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Breastfeeding after Anesthesia: A Review for Anesthesia Providers Regarding the Transfer of Medications into Breast Milk.

Author information

1
Department of Anesthesiology and Critical Care, Perelman School of Medicine at the University of Pennsylvania.

Abstract

Doctors, nurses, and midwives often inform mothers to "pump and dump" their breast milk for 24 hours after receiving anesthesia to avoid passing medications to the infant. This advice, though cautious, is probably outdated. This review highlights the more recent literature regarding common anesthesia medications, their passage into breast milk, and medication effects observed in breastfed infants. We suggest continuing breastfeeding after anesthesia when the mother is awake, alert, and able to hold her infant. We recommend multiple types of medications for pain relief while minimizing sedating medications. Few medications can have sedating effects to the infant, but those medications are specifically outlined. For additional safety, anesthesia providers and patients may screen medications using the National Institute of Health' LactMed database.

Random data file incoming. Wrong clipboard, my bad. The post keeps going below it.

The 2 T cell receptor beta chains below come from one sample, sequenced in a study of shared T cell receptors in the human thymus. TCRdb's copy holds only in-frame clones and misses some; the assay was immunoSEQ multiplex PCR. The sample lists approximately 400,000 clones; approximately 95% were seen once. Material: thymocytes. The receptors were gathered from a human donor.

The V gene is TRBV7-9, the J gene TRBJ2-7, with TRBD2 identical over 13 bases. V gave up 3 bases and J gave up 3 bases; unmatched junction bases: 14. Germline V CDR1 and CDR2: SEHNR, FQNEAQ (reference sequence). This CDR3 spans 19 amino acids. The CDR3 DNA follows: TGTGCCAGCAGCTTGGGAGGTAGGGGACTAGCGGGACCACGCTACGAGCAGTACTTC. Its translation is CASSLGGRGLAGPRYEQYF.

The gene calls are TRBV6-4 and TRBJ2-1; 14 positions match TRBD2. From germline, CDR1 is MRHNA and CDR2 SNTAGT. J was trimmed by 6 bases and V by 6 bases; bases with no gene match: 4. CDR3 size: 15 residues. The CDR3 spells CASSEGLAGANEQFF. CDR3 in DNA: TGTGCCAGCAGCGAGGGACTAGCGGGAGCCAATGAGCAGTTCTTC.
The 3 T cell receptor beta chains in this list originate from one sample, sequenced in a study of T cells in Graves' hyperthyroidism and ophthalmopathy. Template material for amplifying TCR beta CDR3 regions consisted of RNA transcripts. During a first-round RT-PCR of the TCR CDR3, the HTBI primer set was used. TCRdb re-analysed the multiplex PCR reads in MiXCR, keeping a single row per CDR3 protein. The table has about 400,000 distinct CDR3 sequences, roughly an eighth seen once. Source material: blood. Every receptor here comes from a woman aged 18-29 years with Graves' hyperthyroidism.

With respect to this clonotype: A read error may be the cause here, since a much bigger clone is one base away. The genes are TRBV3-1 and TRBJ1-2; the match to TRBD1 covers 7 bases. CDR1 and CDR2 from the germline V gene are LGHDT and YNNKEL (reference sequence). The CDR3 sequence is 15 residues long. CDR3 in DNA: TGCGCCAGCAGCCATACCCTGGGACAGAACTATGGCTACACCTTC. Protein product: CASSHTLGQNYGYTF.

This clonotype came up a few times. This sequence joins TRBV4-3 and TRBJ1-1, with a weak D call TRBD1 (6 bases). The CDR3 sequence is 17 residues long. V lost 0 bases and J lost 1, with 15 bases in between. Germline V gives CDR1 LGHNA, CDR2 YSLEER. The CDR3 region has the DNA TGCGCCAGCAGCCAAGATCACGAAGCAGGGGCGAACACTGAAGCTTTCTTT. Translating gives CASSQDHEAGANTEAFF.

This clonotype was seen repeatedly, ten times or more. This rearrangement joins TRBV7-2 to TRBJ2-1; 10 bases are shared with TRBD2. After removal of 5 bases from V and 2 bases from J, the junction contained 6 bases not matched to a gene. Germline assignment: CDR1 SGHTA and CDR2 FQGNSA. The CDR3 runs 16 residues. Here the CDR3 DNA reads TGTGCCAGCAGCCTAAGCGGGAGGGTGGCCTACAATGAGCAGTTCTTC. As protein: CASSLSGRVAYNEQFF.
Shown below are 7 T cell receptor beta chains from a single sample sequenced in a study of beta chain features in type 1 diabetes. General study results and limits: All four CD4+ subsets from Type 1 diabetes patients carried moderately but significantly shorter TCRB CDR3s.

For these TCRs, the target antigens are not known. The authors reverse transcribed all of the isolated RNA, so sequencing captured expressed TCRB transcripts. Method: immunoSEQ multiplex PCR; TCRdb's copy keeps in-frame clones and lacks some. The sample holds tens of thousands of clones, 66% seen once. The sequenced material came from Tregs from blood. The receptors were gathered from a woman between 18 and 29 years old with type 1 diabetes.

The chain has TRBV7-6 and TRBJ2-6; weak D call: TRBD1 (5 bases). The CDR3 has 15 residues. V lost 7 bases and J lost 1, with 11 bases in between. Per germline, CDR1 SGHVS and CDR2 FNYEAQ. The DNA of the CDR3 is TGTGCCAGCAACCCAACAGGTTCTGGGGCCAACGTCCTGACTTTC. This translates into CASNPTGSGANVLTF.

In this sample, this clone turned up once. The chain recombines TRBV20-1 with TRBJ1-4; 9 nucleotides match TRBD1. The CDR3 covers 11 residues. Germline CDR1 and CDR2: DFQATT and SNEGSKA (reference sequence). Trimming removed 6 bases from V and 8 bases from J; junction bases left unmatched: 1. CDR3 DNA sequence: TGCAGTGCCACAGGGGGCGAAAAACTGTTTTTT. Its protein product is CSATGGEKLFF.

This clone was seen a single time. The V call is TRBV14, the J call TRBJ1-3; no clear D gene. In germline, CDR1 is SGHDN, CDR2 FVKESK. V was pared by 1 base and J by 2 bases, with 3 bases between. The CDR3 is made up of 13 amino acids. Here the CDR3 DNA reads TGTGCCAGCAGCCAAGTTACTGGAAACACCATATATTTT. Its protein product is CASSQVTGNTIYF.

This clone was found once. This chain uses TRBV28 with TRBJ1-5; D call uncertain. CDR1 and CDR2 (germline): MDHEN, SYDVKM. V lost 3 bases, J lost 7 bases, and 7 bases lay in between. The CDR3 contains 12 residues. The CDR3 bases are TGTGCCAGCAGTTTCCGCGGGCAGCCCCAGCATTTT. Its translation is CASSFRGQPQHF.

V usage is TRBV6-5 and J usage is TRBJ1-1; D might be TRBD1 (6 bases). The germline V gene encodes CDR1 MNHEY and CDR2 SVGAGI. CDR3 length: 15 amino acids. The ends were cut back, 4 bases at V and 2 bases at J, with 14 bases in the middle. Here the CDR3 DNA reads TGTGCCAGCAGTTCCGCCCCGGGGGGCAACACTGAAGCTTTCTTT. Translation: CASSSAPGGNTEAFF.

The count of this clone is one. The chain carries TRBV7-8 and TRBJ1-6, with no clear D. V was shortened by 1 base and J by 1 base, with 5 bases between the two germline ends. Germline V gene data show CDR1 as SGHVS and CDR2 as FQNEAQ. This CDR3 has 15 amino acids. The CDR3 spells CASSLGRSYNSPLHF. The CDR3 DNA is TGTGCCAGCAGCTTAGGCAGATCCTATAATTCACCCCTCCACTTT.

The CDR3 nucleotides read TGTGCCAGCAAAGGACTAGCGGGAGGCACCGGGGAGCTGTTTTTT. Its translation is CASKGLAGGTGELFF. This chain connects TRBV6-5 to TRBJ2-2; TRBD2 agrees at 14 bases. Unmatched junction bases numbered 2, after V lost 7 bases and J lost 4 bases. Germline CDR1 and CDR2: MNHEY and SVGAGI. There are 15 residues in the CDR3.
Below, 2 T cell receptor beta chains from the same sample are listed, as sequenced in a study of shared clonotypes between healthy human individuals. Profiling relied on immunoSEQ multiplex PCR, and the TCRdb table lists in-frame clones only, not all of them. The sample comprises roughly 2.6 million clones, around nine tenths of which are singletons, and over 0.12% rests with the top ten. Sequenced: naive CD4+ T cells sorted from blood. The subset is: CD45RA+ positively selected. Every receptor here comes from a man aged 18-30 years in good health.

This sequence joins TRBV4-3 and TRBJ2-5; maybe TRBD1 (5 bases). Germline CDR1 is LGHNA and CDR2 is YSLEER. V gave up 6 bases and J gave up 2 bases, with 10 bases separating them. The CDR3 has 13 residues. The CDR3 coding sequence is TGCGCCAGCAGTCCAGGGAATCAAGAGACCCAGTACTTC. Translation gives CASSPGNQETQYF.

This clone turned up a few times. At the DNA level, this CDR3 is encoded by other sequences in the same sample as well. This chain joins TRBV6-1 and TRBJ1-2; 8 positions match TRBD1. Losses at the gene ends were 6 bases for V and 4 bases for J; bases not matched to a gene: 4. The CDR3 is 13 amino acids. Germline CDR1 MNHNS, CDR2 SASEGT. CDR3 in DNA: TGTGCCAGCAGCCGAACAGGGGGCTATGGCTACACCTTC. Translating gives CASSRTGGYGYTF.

PMID:
26413558
PMCID:
PMC4582419

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